According to a first aspect of the invention there is provided an optical fiber device comprising a cladding and at least two cores provided in the cladding and spatially disposed in the cladding to prevent the crossover of light between them, each core having a characteristic including strain optic coefficient, thermo-optic coefficient, thermal expansion coefficient, photo-sensitivity and refractive index, wherein the characteristic of each core is different from the other core. These differences are achieved by control of chemical composition and molecular orientation.

According to a second aspect of the invention there is provided an optical fiber device comprising:

    • a first core for guiding light having a first grating therein,
    • a second core for guiding light having a second grating therein, and
    • a cladding surrounding the first core and second core, the cladding having a value of refractive index lower than the first core and second core, the first and second cores being spatially disposed within the cladding to prevent the crossover of light between them.

Preferably, the device includes third and forth cores disposed within the cladding, the third and forth cores having third and forth gratings respectively.

Preferably, the first core is disposed at the center of the cladding and the second, third and forth cores are located at the vertices of an equilateral triangle concentric with the first core.

According to a third aspect of the invention there is provided an optical fiber device comprising a flat ribbon of glass or polymeric material having a plurality of light guiding cores arranged in at least two rows, the cores made of glass or polymeric with a higher refractive index compared with cladding in the flat ribbon and having a grating thereon, and wherein the cores have differing optical characteristics.

According to a forth aspect of the invention there is provided a method for fabricating an optical fiber including

    • forming a plurality of cores on the inside a polymeric cladding to form an intermediate preform,
    • stretching the intermediate preform to reduce its external diameter,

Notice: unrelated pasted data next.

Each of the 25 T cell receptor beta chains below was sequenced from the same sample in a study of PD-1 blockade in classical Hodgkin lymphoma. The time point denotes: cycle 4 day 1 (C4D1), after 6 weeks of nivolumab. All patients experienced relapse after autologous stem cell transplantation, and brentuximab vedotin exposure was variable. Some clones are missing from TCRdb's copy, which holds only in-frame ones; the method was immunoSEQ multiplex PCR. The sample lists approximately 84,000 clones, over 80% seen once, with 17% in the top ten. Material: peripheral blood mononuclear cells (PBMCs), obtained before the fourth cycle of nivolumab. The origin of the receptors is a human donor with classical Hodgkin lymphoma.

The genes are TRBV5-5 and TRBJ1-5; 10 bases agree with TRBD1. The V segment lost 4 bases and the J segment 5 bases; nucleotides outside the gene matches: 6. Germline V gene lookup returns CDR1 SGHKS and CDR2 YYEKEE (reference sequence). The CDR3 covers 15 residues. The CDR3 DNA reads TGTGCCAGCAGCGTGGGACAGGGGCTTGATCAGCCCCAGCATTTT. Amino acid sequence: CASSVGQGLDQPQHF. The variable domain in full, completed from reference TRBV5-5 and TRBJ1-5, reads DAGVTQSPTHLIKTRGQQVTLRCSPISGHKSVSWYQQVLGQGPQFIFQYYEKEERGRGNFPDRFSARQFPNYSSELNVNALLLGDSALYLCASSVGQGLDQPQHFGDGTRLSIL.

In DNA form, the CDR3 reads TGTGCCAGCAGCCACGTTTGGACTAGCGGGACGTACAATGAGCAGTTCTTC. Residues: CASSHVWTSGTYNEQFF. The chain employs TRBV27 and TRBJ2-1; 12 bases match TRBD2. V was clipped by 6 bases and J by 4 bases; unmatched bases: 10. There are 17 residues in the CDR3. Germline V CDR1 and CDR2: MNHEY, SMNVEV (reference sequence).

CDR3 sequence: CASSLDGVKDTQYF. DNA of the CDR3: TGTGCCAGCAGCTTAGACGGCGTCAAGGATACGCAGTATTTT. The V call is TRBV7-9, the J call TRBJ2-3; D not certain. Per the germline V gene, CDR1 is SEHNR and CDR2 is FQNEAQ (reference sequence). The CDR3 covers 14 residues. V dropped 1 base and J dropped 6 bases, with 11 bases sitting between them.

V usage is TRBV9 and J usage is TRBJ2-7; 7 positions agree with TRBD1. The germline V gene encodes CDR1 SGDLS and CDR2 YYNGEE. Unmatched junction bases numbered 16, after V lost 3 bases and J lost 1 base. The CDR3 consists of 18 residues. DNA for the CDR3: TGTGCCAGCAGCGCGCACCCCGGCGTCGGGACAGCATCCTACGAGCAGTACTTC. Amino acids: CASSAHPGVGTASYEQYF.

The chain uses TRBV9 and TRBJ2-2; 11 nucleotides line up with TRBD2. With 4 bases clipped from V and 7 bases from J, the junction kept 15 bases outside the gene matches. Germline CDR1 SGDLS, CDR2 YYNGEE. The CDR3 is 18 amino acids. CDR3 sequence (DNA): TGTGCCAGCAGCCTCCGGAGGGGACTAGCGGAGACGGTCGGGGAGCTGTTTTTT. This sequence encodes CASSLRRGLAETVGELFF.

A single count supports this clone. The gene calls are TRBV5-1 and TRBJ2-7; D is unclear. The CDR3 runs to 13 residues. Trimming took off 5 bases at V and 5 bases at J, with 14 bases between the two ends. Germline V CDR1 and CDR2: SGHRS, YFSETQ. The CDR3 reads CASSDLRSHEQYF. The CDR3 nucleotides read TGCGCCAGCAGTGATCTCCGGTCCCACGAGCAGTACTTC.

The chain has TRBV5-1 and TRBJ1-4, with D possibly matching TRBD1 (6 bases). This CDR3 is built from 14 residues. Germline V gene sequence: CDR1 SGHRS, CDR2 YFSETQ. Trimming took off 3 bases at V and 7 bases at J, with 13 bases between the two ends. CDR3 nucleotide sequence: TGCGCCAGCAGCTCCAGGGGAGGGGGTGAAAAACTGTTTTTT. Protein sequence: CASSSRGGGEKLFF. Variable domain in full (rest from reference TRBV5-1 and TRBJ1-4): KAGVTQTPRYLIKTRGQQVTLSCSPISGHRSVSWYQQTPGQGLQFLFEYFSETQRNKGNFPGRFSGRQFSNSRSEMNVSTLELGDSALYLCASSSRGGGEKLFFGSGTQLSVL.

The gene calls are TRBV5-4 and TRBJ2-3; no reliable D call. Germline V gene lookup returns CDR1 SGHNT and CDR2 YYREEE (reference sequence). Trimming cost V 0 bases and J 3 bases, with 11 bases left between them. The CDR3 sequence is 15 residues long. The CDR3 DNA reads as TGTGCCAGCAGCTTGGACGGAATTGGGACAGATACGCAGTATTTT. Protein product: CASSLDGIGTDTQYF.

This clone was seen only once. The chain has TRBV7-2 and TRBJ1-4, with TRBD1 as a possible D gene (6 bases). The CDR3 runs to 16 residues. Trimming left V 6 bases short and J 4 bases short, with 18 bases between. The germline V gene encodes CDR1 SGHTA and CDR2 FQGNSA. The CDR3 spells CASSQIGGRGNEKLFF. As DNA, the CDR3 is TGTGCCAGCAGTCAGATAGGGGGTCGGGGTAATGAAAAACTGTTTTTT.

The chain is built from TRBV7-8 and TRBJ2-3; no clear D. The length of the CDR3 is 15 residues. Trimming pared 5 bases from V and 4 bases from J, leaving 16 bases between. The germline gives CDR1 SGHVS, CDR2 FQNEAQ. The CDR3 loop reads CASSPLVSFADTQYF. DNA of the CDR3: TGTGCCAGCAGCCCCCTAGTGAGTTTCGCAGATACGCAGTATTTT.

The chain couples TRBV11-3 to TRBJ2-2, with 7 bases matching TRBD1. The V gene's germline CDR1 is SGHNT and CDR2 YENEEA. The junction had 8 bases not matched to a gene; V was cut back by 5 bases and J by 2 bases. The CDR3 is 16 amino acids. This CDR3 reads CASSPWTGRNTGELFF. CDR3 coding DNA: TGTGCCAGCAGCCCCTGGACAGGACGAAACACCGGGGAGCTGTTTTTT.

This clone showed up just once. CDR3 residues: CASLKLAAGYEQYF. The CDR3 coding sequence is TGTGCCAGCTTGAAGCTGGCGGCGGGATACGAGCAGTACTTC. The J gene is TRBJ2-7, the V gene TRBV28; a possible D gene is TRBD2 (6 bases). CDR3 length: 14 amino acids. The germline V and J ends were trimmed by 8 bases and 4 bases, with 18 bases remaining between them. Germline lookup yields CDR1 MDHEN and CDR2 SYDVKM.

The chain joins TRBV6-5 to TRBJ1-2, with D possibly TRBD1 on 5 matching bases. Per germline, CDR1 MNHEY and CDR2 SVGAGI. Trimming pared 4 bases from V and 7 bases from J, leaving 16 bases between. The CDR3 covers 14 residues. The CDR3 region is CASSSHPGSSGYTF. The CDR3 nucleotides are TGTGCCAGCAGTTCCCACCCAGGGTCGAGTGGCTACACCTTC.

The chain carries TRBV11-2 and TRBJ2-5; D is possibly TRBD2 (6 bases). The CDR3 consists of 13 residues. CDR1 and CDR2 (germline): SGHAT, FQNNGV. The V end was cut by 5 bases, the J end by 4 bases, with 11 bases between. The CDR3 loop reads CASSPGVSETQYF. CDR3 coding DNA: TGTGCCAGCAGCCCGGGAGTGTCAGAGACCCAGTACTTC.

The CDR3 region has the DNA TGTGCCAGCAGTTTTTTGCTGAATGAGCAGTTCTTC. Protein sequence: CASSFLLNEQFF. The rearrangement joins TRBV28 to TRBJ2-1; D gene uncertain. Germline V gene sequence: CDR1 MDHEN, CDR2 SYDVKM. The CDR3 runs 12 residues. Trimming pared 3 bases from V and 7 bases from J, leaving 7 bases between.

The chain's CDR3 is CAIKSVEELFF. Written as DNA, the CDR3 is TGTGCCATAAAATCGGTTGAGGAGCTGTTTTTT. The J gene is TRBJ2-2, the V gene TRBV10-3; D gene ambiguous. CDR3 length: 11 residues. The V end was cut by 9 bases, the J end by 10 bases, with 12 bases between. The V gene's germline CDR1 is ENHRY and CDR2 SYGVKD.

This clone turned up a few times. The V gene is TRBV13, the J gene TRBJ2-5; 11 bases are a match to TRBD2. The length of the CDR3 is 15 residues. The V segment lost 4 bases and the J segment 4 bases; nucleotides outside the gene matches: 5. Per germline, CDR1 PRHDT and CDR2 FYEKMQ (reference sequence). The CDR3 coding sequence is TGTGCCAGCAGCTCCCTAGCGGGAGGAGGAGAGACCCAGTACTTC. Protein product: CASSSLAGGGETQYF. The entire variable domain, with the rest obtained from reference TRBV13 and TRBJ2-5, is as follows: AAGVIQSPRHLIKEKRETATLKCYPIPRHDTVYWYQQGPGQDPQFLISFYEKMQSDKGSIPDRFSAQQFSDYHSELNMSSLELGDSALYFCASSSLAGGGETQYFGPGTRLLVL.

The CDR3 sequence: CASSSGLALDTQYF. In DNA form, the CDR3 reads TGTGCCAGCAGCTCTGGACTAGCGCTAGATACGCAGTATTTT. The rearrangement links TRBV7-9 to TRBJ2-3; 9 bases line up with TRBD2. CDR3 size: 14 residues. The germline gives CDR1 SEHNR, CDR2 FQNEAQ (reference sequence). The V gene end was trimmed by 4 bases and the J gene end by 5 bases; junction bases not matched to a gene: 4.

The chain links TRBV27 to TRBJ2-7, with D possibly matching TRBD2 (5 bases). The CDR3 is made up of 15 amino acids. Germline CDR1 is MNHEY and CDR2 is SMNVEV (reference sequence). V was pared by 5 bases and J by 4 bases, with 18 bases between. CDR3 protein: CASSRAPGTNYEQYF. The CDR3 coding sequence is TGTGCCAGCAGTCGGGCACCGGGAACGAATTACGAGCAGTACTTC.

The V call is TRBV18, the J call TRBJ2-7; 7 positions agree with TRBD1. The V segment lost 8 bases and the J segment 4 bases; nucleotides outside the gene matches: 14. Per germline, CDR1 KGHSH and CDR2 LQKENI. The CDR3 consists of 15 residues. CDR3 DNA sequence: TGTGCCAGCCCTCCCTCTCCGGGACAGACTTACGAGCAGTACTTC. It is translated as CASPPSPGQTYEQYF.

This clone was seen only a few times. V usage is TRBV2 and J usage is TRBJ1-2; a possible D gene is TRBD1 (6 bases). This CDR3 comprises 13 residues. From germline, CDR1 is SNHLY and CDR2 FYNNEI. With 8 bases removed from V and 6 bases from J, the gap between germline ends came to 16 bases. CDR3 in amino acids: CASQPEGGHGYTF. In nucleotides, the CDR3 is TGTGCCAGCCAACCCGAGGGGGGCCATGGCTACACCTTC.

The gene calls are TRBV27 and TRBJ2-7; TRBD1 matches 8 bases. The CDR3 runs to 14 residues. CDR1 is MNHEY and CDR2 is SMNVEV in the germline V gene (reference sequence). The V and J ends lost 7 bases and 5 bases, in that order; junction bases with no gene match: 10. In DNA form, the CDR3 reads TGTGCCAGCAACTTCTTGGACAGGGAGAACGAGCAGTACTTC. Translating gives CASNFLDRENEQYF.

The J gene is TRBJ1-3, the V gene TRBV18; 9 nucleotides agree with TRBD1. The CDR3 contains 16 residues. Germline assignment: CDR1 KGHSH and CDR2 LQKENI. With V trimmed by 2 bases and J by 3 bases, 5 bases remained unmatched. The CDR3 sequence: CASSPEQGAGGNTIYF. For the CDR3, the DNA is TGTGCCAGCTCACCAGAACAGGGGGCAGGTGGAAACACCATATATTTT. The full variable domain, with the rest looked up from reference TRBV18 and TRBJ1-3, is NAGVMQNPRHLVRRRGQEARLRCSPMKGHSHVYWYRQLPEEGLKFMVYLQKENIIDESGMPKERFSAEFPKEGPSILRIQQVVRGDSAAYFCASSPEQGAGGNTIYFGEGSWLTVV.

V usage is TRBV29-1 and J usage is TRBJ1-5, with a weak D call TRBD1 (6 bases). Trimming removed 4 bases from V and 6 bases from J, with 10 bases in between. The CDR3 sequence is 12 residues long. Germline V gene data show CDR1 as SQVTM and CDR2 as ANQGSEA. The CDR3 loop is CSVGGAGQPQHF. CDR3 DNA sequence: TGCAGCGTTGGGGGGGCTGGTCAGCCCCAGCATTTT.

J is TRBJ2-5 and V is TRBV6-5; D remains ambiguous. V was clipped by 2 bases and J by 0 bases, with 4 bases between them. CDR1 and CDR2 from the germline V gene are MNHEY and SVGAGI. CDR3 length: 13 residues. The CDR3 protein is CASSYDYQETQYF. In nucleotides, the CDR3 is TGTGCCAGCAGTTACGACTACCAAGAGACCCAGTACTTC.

• adding cladding material on the outside of the intermediate preform to form a final preform,
    • drawing the final preform into a fiber.

Preferably the method includes exposing linearly spaced regions of the fiber to UV irradiation to produce spaced apart regions of differing refractive index within the plurality of cores.

Preferably, the core-to-cladding ratio of the intermediate preform is greater than that of the final preform.

Preferably, the cores are formed to meet the single mode condition.

Preferably, the perform diameter is between 13 and 15 mm.

According to a fifth aspect of the invention there is provided a method of increasing the light coherence and energy density of a laser including the steps of:

    • generating a collinear laser beam,
    • passing the laser beam through a horizontally elongate aperture,
    • diverging the laser beam in the vertical direction, and
    • converging the laser beam in the horizontal direction.

Preferably, the laser beam is diverged and converged by plano-cylindrical lenses.

Further aspects of the invention will become apparent from the following description, which is given by way of example only.

BRIEF DESCRIPTION OF THE DRAWINGS

Embodiments of the invention will now be described with reference to the accompanying drawings in which:

FIG. 1 is a cross-sectional view of a polymeric optical fiber according to the invention,

FIG. 2 is a view of a range of refractive index of a fiber core limited by single mode condition with a cladding refractive index of 1.45,

FIGS. 3 to 6 illustrate the steps in a first method of fabricating multi-core optical fibers,

FIG. 7 is a cross-sectional view of an initial preform of a second polymeric optical fiber,

FIG. 8 illustrates a second example of method of fabricating multi-core optical fibers,

FIG. 9 is a schematic view of the directional separation of light beams from a multi-core optical fiber using a plano-concave lens,

FIG. 10 is a part of the meridional profile of the plano-concave lens and the corresponding digitized meridional profile by the step of λ/8.

FIG. 11 is a part of the meridional profile of the corresponding digital diffractive plano-concave lens with eight-levels.

FIG. 12 is a schematic view of the directional separation of light beams from a multi-core optical fiber using a digital diffractive optical concave lens,

FIGS. 13 and 14 illustrate a cross-sectional view of a second embodiment of a composed ribbon bonded by single core optical fibers according to the invention,